Biden Administration Upholds Trump-Era Bans on 59 Chinese Tech Companies

(Image credit: Dilok Klaisataporn/Shutterstock)

The White House announced Thursday that U.S. President Joe Biden has extended restrictions imposed by the Trump administration that prevent U.S. firms from doing business with 59 tech companies associated with the Chinese military-industrial complex.

This order serves the same primary function as Executive Order 13959, which was issued by President Donald Trump in November 2020 but uses different language. It also revokes Executive Order 13974—which Trump issued in January to extend the the reach of his previous order—and rescinds associated “orders or prohibitions.”

Biden said that “additional steps are necessary to address the national emergency declared in Executive Order 13959 … including the threat posed by the military-industrial complex of the People’s Republic of China (PRC) and its involvement in military, intelligence, and security research and development programs, and weapons and related equipment production under the PRC’s Military-Civil Fusion strategy."

Biden also said in the order that “the use of Chinese surveillance technology outside the PRC and the development or use of Chinese surveillance technology to facilitate repression or serious human rights abuse constitute unusual and extraordinary threats” to the “national security, foreign policy and economy of the United States.”

A list of the companies affected by these restrictions are found in the order. The list appears to be slightly different from the one included with Executive Order 13959 but is largely the same, and its most well-known member continues to be Huawei, (which has been a focal point for the U.S.-China trade war since 2019).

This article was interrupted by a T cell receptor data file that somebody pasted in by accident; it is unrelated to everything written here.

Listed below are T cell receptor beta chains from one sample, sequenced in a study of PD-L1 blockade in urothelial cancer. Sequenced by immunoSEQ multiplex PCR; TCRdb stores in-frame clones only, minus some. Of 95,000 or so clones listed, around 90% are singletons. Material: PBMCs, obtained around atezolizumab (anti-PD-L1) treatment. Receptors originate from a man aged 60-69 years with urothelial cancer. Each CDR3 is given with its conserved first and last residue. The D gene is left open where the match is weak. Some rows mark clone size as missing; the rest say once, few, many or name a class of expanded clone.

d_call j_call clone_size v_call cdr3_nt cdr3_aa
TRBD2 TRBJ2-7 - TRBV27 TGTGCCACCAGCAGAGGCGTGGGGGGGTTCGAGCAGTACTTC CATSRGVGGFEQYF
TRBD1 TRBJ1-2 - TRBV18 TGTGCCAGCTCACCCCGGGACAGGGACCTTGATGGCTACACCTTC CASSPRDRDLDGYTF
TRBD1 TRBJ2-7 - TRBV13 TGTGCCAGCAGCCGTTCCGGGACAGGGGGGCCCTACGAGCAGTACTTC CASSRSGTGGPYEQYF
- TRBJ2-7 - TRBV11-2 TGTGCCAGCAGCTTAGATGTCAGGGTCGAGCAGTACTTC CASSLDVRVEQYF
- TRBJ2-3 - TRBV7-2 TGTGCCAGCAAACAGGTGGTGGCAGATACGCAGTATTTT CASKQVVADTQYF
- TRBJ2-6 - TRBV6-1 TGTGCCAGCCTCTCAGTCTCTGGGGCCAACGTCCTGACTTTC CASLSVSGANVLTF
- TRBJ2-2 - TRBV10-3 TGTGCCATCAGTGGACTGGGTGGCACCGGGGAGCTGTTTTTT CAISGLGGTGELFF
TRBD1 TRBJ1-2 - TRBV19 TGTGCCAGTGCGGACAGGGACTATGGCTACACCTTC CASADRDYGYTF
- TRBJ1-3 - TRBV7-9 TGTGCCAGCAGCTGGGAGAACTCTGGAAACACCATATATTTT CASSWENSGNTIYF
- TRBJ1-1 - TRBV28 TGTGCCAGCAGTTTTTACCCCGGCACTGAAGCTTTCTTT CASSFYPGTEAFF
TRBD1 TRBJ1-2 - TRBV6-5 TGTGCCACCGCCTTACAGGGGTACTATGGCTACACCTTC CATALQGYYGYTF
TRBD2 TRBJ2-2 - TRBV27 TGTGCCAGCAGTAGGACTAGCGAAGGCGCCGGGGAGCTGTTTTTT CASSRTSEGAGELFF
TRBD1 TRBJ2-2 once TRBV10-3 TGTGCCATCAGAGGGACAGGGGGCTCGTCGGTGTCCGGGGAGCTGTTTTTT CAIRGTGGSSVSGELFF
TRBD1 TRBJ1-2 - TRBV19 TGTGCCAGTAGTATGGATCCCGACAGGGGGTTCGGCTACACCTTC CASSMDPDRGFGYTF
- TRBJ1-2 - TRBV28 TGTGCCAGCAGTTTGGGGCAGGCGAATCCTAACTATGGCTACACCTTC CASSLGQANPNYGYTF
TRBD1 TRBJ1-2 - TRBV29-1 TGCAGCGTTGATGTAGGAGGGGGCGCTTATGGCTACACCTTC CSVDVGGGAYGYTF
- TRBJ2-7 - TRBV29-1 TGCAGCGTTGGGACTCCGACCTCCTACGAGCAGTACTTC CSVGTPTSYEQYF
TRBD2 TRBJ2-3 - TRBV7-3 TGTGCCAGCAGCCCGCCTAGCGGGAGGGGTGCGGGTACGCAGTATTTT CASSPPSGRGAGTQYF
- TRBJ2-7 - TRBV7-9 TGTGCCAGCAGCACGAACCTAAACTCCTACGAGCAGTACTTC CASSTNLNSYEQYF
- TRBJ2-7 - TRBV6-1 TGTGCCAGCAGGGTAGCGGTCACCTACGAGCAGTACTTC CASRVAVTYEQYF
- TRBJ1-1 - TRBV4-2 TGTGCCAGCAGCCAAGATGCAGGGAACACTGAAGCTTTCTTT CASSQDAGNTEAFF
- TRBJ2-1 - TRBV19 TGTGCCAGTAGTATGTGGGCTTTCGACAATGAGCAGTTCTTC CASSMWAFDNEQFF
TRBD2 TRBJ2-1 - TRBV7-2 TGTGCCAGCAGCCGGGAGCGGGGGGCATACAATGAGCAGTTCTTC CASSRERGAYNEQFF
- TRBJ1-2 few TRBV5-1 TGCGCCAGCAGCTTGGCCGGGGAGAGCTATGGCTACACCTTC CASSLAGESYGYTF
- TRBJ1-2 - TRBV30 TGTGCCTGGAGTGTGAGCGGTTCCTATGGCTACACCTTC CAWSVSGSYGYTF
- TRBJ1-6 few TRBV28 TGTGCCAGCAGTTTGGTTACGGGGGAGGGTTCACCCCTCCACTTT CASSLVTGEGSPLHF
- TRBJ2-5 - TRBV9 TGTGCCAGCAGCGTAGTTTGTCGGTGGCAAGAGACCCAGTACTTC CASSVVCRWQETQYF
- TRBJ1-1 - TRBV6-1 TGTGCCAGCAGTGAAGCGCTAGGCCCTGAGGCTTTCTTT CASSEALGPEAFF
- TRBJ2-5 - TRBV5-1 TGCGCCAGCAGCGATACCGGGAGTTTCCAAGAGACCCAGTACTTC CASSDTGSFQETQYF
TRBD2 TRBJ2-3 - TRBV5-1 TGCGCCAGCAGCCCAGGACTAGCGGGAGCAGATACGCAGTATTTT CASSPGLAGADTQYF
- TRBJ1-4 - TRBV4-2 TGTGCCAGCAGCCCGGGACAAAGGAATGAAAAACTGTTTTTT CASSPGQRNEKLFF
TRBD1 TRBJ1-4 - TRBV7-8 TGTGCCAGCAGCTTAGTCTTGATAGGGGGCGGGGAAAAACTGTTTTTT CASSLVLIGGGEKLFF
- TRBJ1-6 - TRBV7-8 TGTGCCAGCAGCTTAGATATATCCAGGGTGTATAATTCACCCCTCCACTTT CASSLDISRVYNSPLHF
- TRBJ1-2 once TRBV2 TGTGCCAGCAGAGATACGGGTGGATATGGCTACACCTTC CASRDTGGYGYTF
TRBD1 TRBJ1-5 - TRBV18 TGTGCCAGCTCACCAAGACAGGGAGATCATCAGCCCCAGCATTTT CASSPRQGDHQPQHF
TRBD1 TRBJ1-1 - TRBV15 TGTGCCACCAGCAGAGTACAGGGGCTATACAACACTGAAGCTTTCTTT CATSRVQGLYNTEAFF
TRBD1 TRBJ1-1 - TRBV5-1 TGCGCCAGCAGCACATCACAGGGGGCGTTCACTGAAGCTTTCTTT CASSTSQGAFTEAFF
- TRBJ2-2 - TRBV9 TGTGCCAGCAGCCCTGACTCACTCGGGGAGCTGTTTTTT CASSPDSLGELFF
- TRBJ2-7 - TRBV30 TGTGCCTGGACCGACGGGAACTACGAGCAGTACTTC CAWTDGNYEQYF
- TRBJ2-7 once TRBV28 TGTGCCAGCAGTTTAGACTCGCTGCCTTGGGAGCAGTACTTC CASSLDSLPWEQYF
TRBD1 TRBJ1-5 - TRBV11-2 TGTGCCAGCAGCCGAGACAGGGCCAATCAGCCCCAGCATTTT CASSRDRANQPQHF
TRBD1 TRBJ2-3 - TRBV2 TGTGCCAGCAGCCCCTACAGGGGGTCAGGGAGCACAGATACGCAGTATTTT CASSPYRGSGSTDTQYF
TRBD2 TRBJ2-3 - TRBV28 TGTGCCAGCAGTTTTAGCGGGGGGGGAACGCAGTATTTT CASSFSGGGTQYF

It was previously unclear if Biden would continue to restrict trade with Chinese tech companies or if relations with China would improve after Trump left office. This order provides some clarity. It also complicates things for U.S. businesses that might have expected to be able to return to the status quo following Biden’s election.

The restrictions imposed by these orders—as well as additional tariffs on goods imported from China—led some companies to at least consider moving their production facilities to other countries starting in 2019. But those efforts slowed as Biden took office and COVID-19 halted plans to build factories outside China.

Additional information about this new executive order is available in a fact sheet on the White House website. The restrictions imposed by the order are set to go into effect on August 2 for companies that were listed on the initial order and will apply to any companies that have been added to the order 60 days after their addition.

Nathaniel Mott
Freelance News & Features Writer

Nathaniel Mott is a freelance news and features writer for Tom's Hardware US, covering breaking news, security, and the silliest aspects of the tech industry.